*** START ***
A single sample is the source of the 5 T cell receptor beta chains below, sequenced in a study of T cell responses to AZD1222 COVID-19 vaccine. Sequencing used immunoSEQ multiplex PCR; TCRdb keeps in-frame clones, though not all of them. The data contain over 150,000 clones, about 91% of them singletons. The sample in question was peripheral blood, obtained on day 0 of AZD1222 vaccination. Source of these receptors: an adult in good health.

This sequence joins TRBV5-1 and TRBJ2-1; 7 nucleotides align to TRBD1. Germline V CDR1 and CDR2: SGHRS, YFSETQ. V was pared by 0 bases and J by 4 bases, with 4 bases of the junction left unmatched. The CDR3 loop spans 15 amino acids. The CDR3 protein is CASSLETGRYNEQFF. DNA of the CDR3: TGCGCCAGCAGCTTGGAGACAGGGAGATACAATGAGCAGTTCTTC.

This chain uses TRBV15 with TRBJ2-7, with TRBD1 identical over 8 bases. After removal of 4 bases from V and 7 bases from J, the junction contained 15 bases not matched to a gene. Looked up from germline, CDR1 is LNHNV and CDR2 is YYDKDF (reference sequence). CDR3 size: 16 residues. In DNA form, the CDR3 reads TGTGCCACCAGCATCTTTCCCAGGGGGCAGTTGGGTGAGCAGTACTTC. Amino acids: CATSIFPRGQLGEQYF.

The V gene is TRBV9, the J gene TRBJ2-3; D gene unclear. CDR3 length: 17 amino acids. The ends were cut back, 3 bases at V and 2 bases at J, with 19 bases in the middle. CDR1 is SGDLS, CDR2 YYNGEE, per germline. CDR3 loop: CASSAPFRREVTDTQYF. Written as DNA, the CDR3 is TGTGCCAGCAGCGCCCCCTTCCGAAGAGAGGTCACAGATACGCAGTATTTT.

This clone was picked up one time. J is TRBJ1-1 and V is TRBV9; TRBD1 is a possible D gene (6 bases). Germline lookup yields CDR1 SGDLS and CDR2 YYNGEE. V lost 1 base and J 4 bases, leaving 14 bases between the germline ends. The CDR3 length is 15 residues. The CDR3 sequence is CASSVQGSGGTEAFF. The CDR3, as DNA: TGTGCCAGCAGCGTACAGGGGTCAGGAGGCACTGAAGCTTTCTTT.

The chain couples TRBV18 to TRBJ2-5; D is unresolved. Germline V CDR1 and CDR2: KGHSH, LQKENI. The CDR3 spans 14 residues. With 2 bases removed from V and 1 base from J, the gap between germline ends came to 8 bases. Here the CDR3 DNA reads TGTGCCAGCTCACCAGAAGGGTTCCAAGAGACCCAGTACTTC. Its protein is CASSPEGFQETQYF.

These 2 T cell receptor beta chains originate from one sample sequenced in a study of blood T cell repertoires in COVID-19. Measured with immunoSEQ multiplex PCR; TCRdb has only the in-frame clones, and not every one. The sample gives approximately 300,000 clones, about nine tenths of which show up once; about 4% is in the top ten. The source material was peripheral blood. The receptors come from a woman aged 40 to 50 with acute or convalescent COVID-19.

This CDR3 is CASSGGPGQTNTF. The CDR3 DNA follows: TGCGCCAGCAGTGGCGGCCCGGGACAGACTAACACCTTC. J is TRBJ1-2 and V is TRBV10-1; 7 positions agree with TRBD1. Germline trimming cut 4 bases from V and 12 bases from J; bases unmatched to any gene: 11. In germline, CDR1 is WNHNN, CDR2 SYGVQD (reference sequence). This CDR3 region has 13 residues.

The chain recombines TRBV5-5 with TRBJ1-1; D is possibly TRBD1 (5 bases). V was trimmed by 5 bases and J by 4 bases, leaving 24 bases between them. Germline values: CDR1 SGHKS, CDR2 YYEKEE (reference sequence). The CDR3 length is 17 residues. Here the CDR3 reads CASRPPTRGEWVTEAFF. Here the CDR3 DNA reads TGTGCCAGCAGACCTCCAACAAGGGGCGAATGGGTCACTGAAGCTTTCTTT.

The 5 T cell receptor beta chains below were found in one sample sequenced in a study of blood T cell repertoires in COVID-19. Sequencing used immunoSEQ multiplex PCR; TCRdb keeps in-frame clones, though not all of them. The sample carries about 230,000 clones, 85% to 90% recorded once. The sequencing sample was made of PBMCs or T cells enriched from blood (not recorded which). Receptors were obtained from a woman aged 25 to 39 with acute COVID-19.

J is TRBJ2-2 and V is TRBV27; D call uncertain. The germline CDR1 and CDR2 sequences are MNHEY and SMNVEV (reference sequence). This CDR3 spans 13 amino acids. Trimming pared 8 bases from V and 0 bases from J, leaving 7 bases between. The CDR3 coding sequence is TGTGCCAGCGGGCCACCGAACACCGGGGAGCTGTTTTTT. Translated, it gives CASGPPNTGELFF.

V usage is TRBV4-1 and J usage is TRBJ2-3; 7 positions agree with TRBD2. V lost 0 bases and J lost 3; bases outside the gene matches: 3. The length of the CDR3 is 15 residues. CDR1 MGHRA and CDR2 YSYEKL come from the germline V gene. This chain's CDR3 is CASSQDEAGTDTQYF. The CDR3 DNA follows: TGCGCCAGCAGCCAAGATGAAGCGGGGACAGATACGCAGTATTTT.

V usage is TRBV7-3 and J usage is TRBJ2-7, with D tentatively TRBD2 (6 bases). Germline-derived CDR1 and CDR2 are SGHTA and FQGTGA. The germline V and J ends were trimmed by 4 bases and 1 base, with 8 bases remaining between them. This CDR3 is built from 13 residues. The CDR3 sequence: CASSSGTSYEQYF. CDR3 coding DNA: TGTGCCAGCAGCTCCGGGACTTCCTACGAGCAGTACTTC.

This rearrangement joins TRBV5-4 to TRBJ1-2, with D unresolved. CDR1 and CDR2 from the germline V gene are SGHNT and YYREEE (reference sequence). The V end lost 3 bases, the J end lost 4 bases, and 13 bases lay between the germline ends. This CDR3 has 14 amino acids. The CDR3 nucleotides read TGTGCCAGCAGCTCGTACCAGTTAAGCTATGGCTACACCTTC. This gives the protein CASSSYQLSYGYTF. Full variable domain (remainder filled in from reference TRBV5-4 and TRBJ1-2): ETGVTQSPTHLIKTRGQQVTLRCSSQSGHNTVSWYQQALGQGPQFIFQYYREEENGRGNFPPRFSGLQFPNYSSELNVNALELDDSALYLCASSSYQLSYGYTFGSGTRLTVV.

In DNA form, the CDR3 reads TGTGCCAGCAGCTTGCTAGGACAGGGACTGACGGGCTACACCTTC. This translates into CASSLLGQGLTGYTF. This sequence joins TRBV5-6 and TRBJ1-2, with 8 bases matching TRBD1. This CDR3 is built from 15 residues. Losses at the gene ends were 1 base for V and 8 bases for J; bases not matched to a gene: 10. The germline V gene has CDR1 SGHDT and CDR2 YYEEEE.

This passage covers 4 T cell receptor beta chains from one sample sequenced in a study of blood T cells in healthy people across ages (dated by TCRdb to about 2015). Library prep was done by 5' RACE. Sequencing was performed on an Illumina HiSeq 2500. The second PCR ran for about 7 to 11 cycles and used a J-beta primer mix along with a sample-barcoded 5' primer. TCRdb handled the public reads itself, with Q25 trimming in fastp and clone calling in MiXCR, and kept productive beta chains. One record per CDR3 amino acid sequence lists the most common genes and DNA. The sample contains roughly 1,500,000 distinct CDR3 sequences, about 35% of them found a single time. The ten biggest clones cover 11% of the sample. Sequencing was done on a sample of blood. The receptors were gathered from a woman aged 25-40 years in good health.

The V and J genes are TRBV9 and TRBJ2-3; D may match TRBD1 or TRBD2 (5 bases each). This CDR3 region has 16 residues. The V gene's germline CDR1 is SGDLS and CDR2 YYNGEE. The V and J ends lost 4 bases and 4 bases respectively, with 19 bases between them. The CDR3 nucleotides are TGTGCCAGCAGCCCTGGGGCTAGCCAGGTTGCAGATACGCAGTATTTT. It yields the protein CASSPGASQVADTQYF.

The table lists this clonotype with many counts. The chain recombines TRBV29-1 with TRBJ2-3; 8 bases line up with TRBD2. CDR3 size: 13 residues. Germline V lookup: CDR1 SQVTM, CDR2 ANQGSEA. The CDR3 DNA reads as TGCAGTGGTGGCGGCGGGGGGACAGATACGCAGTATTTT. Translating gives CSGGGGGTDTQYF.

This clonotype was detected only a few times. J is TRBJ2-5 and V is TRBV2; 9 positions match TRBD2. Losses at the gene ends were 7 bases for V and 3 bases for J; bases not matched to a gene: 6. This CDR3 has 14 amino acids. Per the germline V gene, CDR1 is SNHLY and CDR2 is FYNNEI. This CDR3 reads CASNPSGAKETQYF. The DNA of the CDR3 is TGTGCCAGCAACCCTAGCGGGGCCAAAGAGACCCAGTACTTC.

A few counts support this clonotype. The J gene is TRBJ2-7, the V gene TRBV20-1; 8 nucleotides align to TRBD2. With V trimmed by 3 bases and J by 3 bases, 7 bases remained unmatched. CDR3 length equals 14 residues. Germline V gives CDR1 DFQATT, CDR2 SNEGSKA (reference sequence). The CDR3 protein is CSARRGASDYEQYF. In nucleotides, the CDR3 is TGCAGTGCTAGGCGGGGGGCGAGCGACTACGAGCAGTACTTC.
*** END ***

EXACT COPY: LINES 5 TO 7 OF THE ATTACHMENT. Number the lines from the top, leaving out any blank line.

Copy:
This clone was picked up one time. J is TRBJ1-1 and V is TRBV9; TRBD1 is a possible D gene (6 bases). Germline lookup yields CDR1 SGDLS and CDR2 YYNGEE. V lost 1 base and J 4 bases, leaving 14 bases between the germline ends. The CDR3 length is 15 residues. The CDR3 sequence is CASSVQGSGGTEAFF. The CDR3, as DNA: TGTGCCAGCAGCGTACAGGGGTCAGGAGGCACTGAAGCTTTCTTT.

The chain couples TRBV18 to TRBJ2-5; D is unresolved. Germline V CDR1 and CDR2: KGHSH, LQKENI. The CDR3 spans 14 residues. With 2 bases removed from V and 1 base from J, the gap between germline ends came to 8 bases. Here the CDR3 DNA reads TGTGCCAGCTCACCAGAAGGGTTCCAAGAGACCCAGTACTTC. Its protein is CASSPEGFQETQYF.

These 2 T cell receptor beta chains originate from one sample sequenced in a study of blood T cell repertoires in COVID-19. Measured with immunoSEQ multiplex PCR; TCRdb has only the in-frame clones, and not every one. The sample gives approximately 300,000 clones, about nine tenths of which show up once; about 4% is in the top ten. The source material was peripheral blood. The receptors come from a woman aged 40 to 50 with acute or convalescent COVID-19.